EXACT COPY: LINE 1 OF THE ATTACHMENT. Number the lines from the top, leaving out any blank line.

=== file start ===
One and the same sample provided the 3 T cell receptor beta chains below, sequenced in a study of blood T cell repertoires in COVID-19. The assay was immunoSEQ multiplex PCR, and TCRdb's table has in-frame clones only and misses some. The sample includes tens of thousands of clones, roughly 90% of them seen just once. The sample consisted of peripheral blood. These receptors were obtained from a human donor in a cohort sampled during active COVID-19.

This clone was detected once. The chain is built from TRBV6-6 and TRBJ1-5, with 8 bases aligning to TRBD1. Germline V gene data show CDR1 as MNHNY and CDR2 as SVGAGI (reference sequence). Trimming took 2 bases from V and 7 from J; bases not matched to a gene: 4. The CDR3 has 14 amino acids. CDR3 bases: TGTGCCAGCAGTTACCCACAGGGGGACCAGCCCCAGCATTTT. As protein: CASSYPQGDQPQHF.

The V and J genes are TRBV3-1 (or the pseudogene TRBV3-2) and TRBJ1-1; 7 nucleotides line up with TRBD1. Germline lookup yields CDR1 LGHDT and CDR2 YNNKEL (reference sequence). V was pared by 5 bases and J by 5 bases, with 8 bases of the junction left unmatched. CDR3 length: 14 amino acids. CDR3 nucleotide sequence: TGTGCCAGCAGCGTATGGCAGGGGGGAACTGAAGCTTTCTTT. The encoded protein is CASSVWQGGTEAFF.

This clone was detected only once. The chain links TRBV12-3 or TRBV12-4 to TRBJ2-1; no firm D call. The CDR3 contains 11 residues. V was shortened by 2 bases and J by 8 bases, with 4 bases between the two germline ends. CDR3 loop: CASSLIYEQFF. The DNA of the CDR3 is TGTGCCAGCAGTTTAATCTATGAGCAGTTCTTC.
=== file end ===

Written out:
One and the same sample provided the 3 T cell receptor beta chains below, sequenced in a study of blood T cell repertoires in COVID-19. The assay was immunoSEQ multiplex PCR, and TCRdb's table has in-frame clones only and misses some. The sample includes tens of thousands of clones, roughly 90% of them seen just once. The sample consisted of peripheral blood. These receptors were obtained from a human donor in a cohort sampled during active COVID-19.